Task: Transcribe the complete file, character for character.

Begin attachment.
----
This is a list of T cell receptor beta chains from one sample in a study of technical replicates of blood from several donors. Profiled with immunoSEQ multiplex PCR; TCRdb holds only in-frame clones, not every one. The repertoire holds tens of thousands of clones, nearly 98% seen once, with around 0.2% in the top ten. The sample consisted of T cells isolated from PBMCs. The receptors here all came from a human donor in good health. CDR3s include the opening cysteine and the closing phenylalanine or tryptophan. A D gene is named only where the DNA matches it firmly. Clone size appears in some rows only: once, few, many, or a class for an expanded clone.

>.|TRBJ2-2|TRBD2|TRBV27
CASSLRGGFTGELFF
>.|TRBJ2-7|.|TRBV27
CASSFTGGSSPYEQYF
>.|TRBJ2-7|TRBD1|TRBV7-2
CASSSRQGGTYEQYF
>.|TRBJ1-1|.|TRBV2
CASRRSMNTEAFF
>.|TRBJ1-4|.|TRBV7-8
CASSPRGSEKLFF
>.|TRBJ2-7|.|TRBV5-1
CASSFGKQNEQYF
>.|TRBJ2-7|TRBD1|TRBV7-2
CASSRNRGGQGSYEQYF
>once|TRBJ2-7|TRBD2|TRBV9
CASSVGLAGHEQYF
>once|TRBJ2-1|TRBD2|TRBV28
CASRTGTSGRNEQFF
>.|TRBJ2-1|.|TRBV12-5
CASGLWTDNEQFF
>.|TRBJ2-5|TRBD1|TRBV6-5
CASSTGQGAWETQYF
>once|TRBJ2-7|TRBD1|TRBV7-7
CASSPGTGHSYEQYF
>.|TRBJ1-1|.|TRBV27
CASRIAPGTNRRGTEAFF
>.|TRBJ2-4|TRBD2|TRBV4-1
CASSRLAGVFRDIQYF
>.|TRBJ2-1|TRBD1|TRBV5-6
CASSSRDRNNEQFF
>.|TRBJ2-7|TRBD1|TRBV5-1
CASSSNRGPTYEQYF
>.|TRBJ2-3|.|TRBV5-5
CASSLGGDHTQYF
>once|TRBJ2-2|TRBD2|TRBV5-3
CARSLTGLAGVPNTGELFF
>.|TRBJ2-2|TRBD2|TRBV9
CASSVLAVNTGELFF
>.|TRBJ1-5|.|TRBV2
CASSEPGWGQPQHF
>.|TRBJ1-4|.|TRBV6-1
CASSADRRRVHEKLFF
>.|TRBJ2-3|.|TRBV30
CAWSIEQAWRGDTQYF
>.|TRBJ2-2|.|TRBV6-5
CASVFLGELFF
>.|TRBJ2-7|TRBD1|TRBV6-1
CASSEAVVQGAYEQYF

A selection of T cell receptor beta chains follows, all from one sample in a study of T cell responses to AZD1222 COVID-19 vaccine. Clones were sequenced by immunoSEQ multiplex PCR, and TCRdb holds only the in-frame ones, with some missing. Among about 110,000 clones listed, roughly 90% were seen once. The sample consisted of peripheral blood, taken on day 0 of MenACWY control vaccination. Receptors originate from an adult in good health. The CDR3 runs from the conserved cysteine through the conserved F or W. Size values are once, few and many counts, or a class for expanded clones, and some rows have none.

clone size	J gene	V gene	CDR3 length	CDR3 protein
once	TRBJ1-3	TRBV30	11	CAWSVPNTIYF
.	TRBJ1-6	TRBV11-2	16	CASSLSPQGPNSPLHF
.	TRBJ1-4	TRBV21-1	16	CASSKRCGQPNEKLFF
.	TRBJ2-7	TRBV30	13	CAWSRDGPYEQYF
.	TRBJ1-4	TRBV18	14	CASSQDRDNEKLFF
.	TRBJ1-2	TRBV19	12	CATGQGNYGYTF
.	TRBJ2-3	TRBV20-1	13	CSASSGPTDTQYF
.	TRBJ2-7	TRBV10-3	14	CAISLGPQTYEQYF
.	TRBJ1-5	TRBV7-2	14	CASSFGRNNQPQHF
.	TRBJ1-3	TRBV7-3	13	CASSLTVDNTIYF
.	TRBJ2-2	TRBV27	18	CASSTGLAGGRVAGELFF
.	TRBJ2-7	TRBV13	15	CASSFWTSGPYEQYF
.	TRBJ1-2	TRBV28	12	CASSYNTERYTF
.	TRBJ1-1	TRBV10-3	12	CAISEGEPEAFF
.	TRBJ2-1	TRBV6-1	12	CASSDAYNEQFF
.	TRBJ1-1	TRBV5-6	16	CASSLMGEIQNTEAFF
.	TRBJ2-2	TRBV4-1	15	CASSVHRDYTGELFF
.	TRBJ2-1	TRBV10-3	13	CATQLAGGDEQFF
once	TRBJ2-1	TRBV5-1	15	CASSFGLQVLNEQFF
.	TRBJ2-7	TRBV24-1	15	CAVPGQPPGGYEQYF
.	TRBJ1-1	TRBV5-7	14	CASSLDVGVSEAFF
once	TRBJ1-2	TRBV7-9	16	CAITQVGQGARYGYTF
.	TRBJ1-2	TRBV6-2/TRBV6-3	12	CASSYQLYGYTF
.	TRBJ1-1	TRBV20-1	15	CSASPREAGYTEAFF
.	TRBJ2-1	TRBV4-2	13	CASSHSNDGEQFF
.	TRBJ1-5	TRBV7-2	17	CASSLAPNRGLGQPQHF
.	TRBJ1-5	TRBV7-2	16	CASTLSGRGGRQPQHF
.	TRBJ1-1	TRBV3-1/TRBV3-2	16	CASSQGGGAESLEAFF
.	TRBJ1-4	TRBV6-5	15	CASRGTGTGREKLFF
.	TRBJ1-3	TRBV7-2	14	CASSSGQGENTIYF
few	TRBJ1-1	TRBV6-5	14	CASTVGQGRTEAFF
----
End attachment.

This is a list of T cell receptor beta chains from one sample in a study of technical replicates of blood from several donors. Profiled with immunoSEQ multiplex PCR; TCRdb holds only in-frame clones, not every one. The repertoire holds tens of thousands of clones, nearly 98% seen once, with around 0.2% in the top ten. The sample consisted of T cells isolated from PBMCs. The receptors here all came from a human donor in good health. CDR3s include the opening cysteine and the closing phenylalanine or tryptophan. A D gene is named only where the DNA matches it firmly. Clone size appears in some rows only: once, few, many, or a class for an expanded clone.

>.|TRBJ2-2|TRBD2|TRBV27
CASSLRGGFTGELFF
>.|TRBJ2-7|.|TRBV27
CASSFTGGSSPYEQYF
>.|TRBJ2-7|TRBD1|TRBV7-2
CASSSRQGGTYEQYF
>.|TRBJ1-1|.|TRBV2
CASRRSMNTEAFF
>.|TRBJ1-4|.|TRBV7-8
CASSPRGSEKLFF
>.|TRBJ2-7|.|TRBV5-1
CASSFGKQNEQYF
>.|TRBJ2-7|TRBD1|TRBV7-2
CASSRNRGGQGSYEQYF
>once|TRBJ2-7|TRBD2|TRBV9
CASSVGLAGHEQYF
>once|TRBJ2-1|TRBD2|TRBV28
CASRTGTSGRNEQFF
>.|TRBJ2-1|.|TRBV12-5
CASGLWTDNEQFF
>.|TRBJ2-5|TRBD1|TRBV6-5
CASSTGQGAWETQYF
>once|TRBJ2-7|TRBD1|TRBV7-7
CASSPGTGHSYEQYF
>.|TRBJ1-1|.|TRBV27
CASRIAPGTNRRGTEAFF
>.|TRBJ2-4|TRBD2|TRBV4-1
CASSRLAGVFRDIQYF
>.|TRBJ2-1|TRBD1|TRBV5-6
CASSSRDRNNEQFF
>.|TRBJ2-7|TRBD1|TRBV5-1
CASSSNRGPTYEQYF
>.|TRBJ2-3|.|TRBV5-5
CASSLGGDHTQYF
>once|TRBJ2-2|TRBD2|TRBV5-3
CARSLTGLAGVPNTGELFF
>.|TRBJ2-2|TRBD2|TRBV9
CASSVLAVNTGELFF
>.|TRBJ1-5|.|TRBV2
CASSEPGWGQPQHF
>.|TRBJ1-4|.|TRBV6-1
CASSADRRRVHEKLFF
>.|TRBJ2-3|.|TRBV30
CAWSIEQAWRGDTQYF
>.|TRBJ2-2|.|TRBV6-5
CASVFLGELFF
>.|TRBJ2-7|TRBD1|TRBV6-1
CASSEAVVQGAYEQYF

A selection of T cell receptor beta chains follows, all from one sample in a study of T cell responses to AZD1222 COVID-19 vaccine. Clones were sequenced by immunoSEQ multiplex PCR, and TCRdb holds only the in-frame ones, with some missing. Among about 110,000 clones listed, roughly 90% were seen once. The sample consisted of peripheral blood, taken on day 0 of MenACWY control vaccination. Receptors originate from an adult in good health. The CDR3 runs from the conserved cysteine through the conserved F or W. Size values are once, few and many counts, or a class for expanded clones, and some rows have none.

clone size	J gene	V gene	CDR3 length	CDR3 protein
once	TRBJ1-3	TRBV30	11	CAWSVPNTIYF
.	TRBJ1-6	TRBV11-2	16	CASSLSPQGPNSPLHF
.	TRBJ1-4	TRBV21-1	16	CASSKRCGQPNEKLFF
.	TRBJ2-7	TRBV30	13	CAWSRDGPYEQYF
.	TRBJ1-4	TRBV18	14	CASSQDRDNEKLFF
.	TRBJ1-2	TRBV19	12	CATGQGNYGYTF
.	TRBJ2-3	TRBV20-1	13	CSASSGPTDTQYF
.	TRBJ2-7	TRBV10-3	14	CAISLGPQTYEQYF
.	TRBJ1-5	TRBV7-2	14	CASSFGRNNQPQHF
.	TRBJ1-3	TRBV7-3	13	CASSLTVDNTIYF
.	TRBJ2-2	TRBV27	18	CASSTGLAGGRVAGELFF
.	TRBJ2-7	TRBV13	15	CASSFWTSGPYEQYF
.	TRBJ1-2	TRBV28	12	CASSYNTERYTF
.	TRBJ1-1	TRBV10-3	12	CAISEGEPEAFF
.	TRBJ2-1	TRBV6-1	12	CASSDAYNEQFF
.	TRBJ1-1	TRBV5-6	16	CASSLMGEIQNTEAFF
.	TRBJ2-2	TRBV4-1	15	CASSVHRDYTGELFF
.	TRBJ2-1	TRBV10-3	13	CATQLAGGDEQFF
once	TRBJ2-1	TRBV5-1	15	CASSFGLQVLNEQFF
.	TRBJ2-7	TRBV24-1	15	CAVPGQPPGGYEQYF
.	TRBJ1-1	TRBV5-7	14	CASSLDVGVSEAFF
once	TRBJ1-2	TRBV7-9	16	CAITQVGQGARYGYTF
.	TRBJ1-2	TRBV6-2/TRBV6-3	12	CASSYQLYGYTF
.	TRBJ1-1	TRBV20-1	15	CSASPREAGYTEAFF
.	TRBJ2-1	TRBV4-2	13	CASSHSNDGEQFF
.	TRBJ1-5	TRBV7-2	17	CASSLAPNRGLGQPQHF
.	TRBJ1-5	TRBV7-2	16	CASTLSGRGGRQPQHF
.	TRBJ1-1	TRBV3-1/TRBV3-2	16	CASSQGGGAESLEAFF
.	TRBJ1-4	TRBV6-5	15	CASRGTGTGREKLFF
.	TRBJ1-3	TRBV7-2	14	CASSSGQGENTIYF
few	TRBJ1-1	TRBV6-5	14	CASTVGQGRTEAFF